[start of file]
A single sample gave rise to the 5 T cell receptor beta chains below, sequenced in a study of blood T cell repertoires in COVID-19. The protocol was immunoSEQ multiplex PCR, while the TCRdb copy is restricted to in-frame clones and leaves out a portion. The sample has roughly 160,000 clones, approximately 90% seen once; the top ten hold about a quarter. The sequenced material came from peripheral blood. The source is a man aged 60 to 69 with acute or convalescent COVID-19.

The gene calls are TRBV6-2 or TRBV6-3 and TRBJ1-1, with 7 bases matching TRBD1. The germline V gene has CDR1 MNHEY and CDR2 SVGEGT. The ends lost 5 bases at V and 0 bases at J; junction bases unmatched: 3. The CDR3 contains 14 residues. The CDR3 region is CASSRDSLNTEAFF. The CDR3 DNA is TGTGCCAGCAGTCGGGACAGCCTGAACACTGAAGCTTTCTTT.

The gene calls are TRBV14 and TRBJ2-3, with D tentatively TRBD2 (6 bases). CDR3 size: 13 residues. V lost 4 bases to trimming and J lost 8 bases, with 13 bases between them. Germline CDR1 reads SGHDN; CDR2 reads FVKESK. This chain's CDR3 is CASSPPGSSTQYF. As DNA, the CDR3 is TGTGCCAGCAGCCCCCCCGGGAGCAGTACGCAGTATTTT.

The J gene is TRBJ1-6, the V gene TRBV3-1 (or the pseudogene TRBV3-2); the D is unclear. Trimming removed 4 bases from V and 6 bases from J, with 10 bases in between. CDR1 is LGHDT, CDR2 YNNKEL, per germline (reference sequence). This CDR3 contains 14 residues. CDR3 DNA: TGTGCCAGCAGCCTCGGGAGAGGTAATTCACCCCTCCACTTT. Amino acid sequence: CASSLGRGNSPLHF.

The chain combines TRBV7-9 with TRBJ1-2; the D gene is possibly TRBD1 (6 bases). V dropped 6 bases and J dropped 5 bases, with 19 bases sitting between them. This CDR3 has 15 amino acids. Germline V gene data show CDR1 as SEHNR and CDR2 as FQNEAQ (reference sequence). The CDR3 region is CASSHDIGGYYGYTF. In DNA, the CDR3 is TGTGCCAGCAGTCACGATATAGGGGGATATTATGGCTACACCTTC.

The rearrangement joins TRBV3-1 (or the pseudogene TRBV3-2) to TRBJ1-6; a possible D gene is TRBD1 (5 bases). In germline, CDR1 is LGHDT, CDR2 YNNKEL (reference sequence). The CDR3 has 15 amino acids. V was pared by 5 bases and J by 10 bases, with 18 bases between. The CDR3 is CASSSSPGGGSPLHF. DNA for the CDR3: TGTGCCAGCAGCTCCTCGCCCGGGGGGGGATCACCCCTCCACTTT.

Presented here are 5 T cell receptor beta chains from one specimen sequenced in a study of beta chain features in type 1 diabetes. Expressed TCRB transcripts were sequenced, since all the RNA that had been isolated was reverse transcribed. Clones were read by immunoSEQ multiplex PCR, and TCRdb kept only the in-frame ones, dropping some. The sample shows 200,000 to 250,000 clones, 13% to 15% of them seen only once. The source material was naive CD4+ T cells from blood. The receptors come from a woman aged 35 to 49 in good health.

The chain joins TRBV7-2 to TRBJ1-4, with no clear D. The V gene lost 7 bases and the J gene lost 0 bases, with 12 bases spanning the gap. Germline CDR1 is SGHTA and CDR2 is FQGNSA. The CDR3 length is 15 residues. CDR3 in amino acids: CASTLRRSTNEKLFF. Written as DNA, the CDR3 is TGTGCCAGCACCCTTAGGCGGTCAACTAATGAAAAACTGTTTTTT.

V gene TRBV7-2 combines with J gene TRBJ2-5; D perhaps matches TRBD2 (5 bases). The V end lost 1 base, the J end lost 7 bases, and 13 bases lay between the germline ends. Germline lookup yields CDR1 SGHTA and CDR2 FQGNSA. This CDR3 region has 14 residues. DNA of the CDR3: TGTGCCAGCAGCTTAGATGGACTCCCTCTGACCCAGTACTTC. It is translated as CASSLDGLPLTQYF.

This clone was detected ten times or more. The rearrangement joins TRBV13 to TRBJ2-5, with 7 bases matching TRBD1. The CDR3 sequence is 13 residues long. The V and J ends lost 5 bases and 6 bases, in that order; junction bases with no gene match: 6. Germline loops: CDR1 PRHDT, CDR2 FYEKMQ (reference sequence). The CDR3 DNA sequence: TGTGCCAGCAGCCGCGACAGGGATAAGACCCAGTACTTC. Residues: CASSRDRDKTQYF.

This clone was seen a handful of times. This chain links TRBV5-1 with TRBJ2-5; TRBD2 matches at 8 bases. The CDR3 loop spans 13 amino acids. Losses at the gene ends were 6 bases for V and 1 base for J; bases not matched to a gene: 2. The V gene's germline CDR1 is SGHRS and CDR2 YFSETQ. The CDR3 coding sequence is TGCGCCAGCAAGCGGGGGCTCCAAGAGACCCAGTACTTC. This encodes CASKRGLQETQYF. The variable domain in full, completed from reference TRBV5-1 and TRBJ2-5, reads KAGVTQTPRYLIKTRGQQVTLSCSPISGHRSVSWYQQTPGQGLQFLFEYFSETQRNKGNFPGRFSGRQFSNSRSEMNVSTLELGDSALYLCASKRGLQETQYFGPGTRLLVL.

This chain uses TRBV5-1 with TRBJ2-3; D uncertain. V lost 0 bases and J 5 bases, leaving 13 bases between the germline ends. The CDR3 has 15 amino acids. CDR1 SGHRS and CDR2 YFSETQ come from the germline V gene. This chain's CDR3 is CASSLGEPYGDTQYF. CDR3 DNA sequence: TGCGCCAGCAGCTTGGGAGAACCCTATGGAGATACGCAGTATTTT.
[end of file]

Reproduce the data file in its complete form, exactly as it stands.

A single sample gave rise to the 5 T cell receptor beta chains below, sequenced in a study of blood T cell repertoires in COVID-19. The protocol was immunoSEQ multiplex PCR, while the TCRdb copy is restricted to in-frame clones and leaves out a portion. The sample has roughly 160,000 clones, approximately 90% seen once; the top ten hold about a quarter. The sequenced material came from peripheral blood. The source is a man aged 60 to 69 with acute or convalescent COVID-19.

The gene calls are TRBV6-2 or TRBV6-3 and TRBJ1-1, with 7 bases matching TRBD1. The germline V gene has CDR1 MNHEY and CDR2 SVGEGT. The ends lost 5 bases at V and 0 bases at J; junction bases unmatched: 3. The CDR3 contains 14 residues. The CDR3 region is CASSRDSLNTEAFF. The CDR3 DNA is TGTGCCAGCAGTCGGGACAGCCTGAACACTGAAGCTTTCTTT.

The gene calls are TRBV14 and TRBJ2-3, with D tentatively TRBD2 (6 bases). CDR3 size: 13 residues. V lost 4 bases to trimming and J lost 8 bases, with 13 bases between them. Germline CDR1 reads SGHDN; CDR2 reads FVKESK. This chain's CDR3 is CASSPPGSSTQYF. As DNA, the CDR3 is TGTGCCAGCAGCCCCCCCGGGAGCAGTACGCAGTATTTT.

The J gene is TRBJ1-6, the V gene TRBV3-1 (or the pseudogene TRBV3-2); the D is unclear. Trimming removed 4 bases from V and 6 bases from J, with 10 bases in between. CDR1 is LGHDT, CDR2 YNNKEL, per germline (reference sequence). This CDR3 contains 14 residues. CDR3 DNA: TGTGCCAGCAGCCTCGGGAGAGGTAATTCACCCCTCCACTTT. Amino acid sequence: CASSLGRGNSPLHF.

The chain combines TRBV7-9 with TRBJ1-2; the D gene is possibly TRBD1 (6 bases). V dropped 6 bases and J dropped 5 bases, with 19 bases sitting between them. This CDR3 has 15 amino acids. Germline V gene data show CDR1 as SEHNR and CDR2 as FQNEAQ (reference sequence). The CDR3 region is CASSHDIGGYYGYTF. In DNA, the CDR3 is TGTGCCAGCAGTCACGATATAGGGGGATATTATGGCTACACCTTC.

The rearrangement joins TRBV3-1 (or the pseudogene TRBV3-2) to TRBJ1-6; a possible D gene is TRBD1 (5 bases). In germline, CDR1 is LGHDT, CDR2 YNNKEL (reference sequence). The CDR3 has 15 amino acids. V was pared by 5 bases and J by 10 bases, with 18 bases between. The CDR3 is CASSSSPGGGSPLHF. DNA for the CDR3: TGTGCCAGCAGCTCCTCGCCCGGGGGGGGATCACCCCTCCACTTT.

Presented here are 5 T cell receptor beta chains from one specimen sequenced in a study of beta chain features in type 1 diabetes. Expressed TCRB transcripts were sequenced, since all the RNA that had been isolated was reverse transcribed. Clones were read by immunoSEQ multiplex PCR, and TCRdb kept only the in-frame ones, dropping some. The sample shows 200,000 to 250,000 clones, 13% to 15% of them seen only once. The source material was naive CD4+ T cells from blood. The receptors come from a woman aged 35 to 49 in good health.

The chain joins TRBV7-2 to TRBJ1-4, with no clear D. The V gene lost 7 bases and the J gene lost 0 bases, with 12 bases spanning the gap. Germline CDR1 is SGHTA and CDR2 is FQGNSA. The CDR3 length is 15 residues. CDR3 in amino acids: CASTLRRSTNEKLFF. Written as DNA, the CDR3 is TGTGCCAGCACCCTTAGGCGGTCAACTAATGAAAAACTGTTTTTT.

V gene TRBV7-2 combines with J gene TRBJ2-5; D perhaps matches TRBD2 (5 bases). The V end lost 1 base, the J end lost 7 bases, and 13 bases lay between the germline ends. Germline lookup yields CDR1 SGHTA and CDR2 FQGNSA. This CDR3 region has 14 residues. DNA of the CDR3: TGTGCCAGCAGCTTAGATGGACTCCCTCTGACCCAGTACTTC. It is translated as CASSLDGLPLTQYF.

This clone was detected ten times or more. The rearrangement joins TRBV13 to TRBJ2-5, with 7 bases matching TRBD1. The CDR3 sequence is 13 residues long. The V and J ends lost 5 bases and 6 bases, in that order; junction bases with no gene match: 6. Germline loops: CDR1 PRHDT, CDR2 FYEKMQ (reference sequence). The CDR3 DNA sequence: TGTGCCAGCAGCCGCGACAGGGATAAGACCCAGTACTTC. Residues: CASSRDRDKTQYF.

This clone was seen a handful of times. This chain links TRBV5-1 with TRBJ2-5; TRBD2 matches at 8 bases. The CDR3 loop spans 13 amino acids. Losses at the gene ends were 6 bases for V and 1 base for J; bases not matched to a gene: 2. The V gene's germline CDR1 is SGHRS and CDR2 YFSETQ. The CDR3 coding sequence is TGCGCCAGCAAGCGGGGGCTCCAAGAGACCCAGTACTTC. This encodes CASKRGLQETQYF. The variable domain in full, completed from reference TRBV5-1 and TRBJ2-5, reads KAGVTQTPRYLIKTRGQQVTLSCSPISGHRSVSWYQQTPGQGLQFLFEYFSETQRNKGNFPGRFSGRQFSNSRSEMNVSTLELGDSALYLCASKRGLQETQYFGPGTRLLVL.

This chain uses TRBV5-1 with TRBJ2-3; D uncertain. V lost 0 bases and J 5 bases, leaving 13 bases between the germline ends. The CDR3 has 15 amino acids. CDR1 SGHRS and CDR2 YFSETQ come from the germline V gene. This chain's CDR3 is CASSLGEPYGDTQYF. CDR3 DNA sequence: TGCGCCAGCAGCTTGGGAGAACCCTATGGAGATACGCAGTATTTT.